Not only did this magnificent novel and comic series flesh out a character who wasn’t important at all but everything that Phasma does in The Last Jedi DIRECTLY CONTRADICTS what I learned about her in Phasma and Captain Phasma. So, yes, I’m tagging out. The Expanded Universe developed background characters to allow us to spend more time in a universe we loved that was otherwise closed. That was all we had so that’s the playground they used. The Disney Canon develops background characters because they want to sell a fucking novel and not give away secrets for the next movie. It makes sense. But it also makes me angry. I feel manipulated and used. And I resent them for it. I would have none of these feelings if I wasn’t reading what the Disney Canon was putting out either.
So I’m done. I enjoyed The Force Awakens (eventually) and I really enjoyed Rogue One and The Last Jedi. But nothing I’ve read in any novel or comic has added anything to my enjoyment of those films (with the exception of James Luceno’s brilliant Catalyst which I feel added to my understanding and experience of Rogue One in every way – it was a perfect pairing!). If anything, they detracted from my enjoyment because I felt manipulated into buying something that was promised to be part of a large, cohesive narrative (the Story Group’s oft cited role) where everything carries equal weight, when in reality it’s pointless filler. Why would I keep doing something that makes me frustrated much less pay for something that makes me angry and resentful? It seems stupid at best and masochistic at worst.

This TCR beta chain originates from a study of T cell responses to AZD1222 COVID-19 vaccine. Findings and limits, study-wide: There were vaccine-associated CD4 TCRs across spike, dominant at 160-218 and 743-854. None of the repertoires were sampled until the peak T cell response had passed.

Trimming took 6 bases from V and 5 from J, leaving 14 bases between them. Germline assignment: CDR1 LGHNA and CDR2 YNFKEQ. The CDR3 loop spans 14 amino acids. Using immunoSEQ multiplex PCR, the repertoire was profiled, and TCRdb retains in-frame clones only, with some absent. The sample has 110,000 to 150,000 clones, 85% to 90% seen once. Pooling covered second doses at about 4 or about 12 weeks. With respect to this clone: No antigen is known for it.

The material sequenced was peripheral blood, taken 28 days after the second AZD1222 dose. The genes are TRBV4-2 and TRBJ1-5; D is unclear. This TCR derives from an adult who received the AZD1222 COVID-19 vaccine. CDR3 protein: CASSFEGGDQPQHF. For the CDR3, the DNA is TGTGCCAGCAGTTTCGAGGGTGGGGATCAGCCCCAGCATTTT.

Now, I’m not saying I’ll never, ever read another Disney Canon novel or comic. Only humbled pride would come from a statement like that. There may come a story I’m super excited about and I’ll give it a try. Or maybe, years later, once I’ve finished the Expanded Universe in its entirety I’ll see what Disney’s been producing, independent of my watching their movies. And of course there’s always gifts :).
Seriously! I received several Disney Canon stories for Christmas and I’ve begun reading the short story collection From A Certain Point of View and I’ve read Jason Aaron’s trade paperback Yoda’s Secret War. I’ve found myself really enjoying both! In part I think it’s because I didn’t invest my time and money only to be upset again. Rather, when I’m reading these stories I’m thinking of the people who gave them to me, excited to explore a Star Wars story they thought I’d like and share with them all the fun I took from it. The nature of the gift fundamentally changes my experience of the work. For me, this is a far more rewarding approach to the Disney Canon of stories.
When I have a craving to read about the world of Star Wars, I have hundreds of Expanded Universe stories I’m excited about (many I’ve read and many that are new too) waiting for me. As to the Disney Canon, I think I’ll just stick to the movies for now, minus the exciting presents I have waiting for me :). That’s, understandably, where the main focus of their worldbuilding is going on and where I find myself most enjoying what they’re giving us in their era of Star Wars.
If you’re interested in more thoughts on Captain Phasma, Jeff has a nice little two-parter where he looks at Phasma in The Last Jedi and his earlier reflection on her in The Force Awakens. You should read those too!